In 1927 it was officially banned as underwear and continued to be suppressed during the communist era. In recent years the dudou has enjoyed a resurgence both in China and further afield. By the turn of the 21st century, Chinese stylists, presumably bored of the Mao suits, began to create outerwear inspired by the dudou.

As with the chemise in late 18th century France, this practice of wearing undergarments in public has attracted criticism from more conservative sections of society, though as far as we know nobody has been guillotined for it. Yet. 

Who Invented The Bra?

Whether in China, Europe, or North America, since the beginning of the 20th century the most common form of bust support for most women in the world is the bra. Bras, or brassieres, began to appear in Europe at the end of the 19th century but were not particularly popular. 

In the United States, the invention of the bra is usually credited to American socialite Mary Phelps Jacob, known later in life as Caresse Crosby. At a debutante ball in 1914, she had worn a stiff corset and cover which poked through her gown. 

The quick-thinking young lady asked her maid to bring her two handkerchiefs and some ribbon and sewed it to make a simple brassiere. The other ladies were impressed by how flexibly she could move and immediately asked her to make them bras too. Crosby patented the design for her ‘backless brassiere’ and started a small business. 

Though the business failed and she was persuaded by her husband to sell the patent, women quickly flocked to bras with the wartime metal shortage. Early bras were one size fits all, made from stretchable material to fit different cup sizes.

The A to D cup system was invented in the late 1920s. By the 1930s the introduction of the elastic strap further fuelled the bra industry. Bras became more widely adopted during the Second World War when women working in factories were given standardised bras as part of their uniform.

In spite of radical feminist ‘bra burnings’ of the 1960s, the bra remains popular among women and is worn by 95% of women in the western world.

In terms of the history of lingerie over the course of the 20th century, the bra is only half the story – more precisely the top half. Following the decline of corsetry at the beginning of the century, women turned to the girdle to shape their waists.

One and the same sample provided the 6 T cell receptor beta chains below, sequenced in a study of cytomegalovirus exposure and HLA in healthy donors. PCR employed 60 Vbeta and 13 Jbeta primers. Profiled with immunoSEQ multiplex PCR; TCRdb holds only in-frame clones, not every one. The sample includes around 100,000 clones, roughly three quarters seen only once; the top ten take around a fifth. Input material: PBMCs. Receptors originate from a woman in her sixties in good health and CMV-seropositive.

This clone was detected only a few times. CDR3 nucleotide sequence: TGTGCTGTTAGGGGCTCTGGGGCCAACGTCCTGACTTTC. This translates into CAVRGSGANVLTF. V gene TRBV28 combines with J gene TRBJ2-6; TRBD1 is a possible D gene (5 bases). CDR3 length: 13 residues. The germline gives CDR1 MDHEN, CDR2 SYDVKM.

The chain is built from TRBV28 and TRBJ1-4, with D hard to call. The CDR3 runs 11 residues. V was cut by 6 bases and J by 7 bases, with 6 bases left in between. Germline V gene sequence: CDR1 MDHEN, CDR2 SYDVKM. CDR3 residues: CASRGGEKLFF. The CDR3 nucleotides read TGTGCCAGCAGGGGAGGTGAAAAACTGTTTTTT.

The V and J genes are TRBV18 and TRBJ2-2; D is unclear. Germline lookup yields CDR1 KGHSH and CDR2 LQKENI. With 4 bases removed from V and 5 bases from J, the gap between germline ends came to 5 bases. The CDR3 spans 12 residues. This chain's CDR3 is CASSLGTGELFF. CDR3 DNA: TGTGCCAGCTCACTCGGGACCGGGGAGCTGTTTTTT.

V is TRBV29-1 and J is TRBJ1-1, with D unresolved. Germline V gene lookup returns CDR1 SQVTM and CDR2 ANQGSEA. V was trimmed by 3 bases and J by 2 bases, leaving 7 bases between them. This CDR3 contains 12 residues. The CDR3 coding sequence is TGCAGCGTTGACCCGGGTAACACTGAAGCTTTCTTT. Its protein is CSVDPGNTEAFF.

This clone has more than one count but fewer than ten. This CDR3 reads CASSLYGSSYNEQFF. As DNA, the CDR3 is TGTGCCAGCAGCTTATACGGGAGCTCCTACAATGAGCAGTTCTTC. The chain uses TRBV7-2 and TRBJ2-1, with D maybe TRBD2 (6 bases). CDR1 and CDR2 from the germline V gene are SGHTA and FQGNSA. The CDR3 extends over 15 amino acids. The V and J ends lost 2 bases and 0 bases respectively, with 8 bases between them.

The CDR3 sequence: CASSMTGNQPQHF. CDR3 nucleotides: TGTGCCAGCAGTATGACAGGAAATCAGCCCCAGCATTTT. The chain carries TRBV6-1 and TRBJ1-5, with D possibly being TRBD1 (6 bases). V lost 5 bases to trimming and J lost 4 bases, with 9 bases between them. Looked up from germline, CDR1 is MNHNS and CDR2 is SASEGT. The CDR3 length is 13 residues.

Technological innovation in the form of elasticated materials helped to maintain body shape without boning. Manufacturers were keen to emphasise the flexibility offered by girdles in their advertising. Thus, the girdle and the bra effectively fulfilled the same functions as the corset but allowed for greater comfort and flexibility. 

In spite of this, by the 1960s the girdle was already seen as too restrictive, and unlike the bra, many women decided to cast away their girdles and replace them with pantyhose or tights made of nylon.

Tights had already been around from the early 20th century, but were mainly restricted to sporting and athletic events. When the 1960s rolled around, tights were enthusiastically adopted by young women seeking greater freedom of expression.

As always, more conservative sections of society initially mocked women wearing tights for being “dressed like fugitives from kindergarten.” It took less than a decade for them to become universally popular among women of all ages.  

Lingerie continues to evolve as it has always done so in the past – as a response to evolving social norms, the position of women in society, and contemporary standards of beauty.

What is considered shocking and avant garde today might be completely ordinary in less than a decade. While some women have eschewed the bra altogether, modern lingerie trends are also catering for a greater range of body shapes and sizes as cup sizes expand further along the alphabet.

Meanwhile, many leading lingerie brands have turned to history to offer a modern twist on chemises and corsets. Some niche brands are even making lingerie for men.

With the growth of online shopping, consumers all over the world regardless of gender or age now have an ever-increasing range of fashionable lingerie to choose from, not only to impress their partners but to feel more positive about themselves.

And that cannot be a bad thing.   

April 23, 2024
Tags: Blog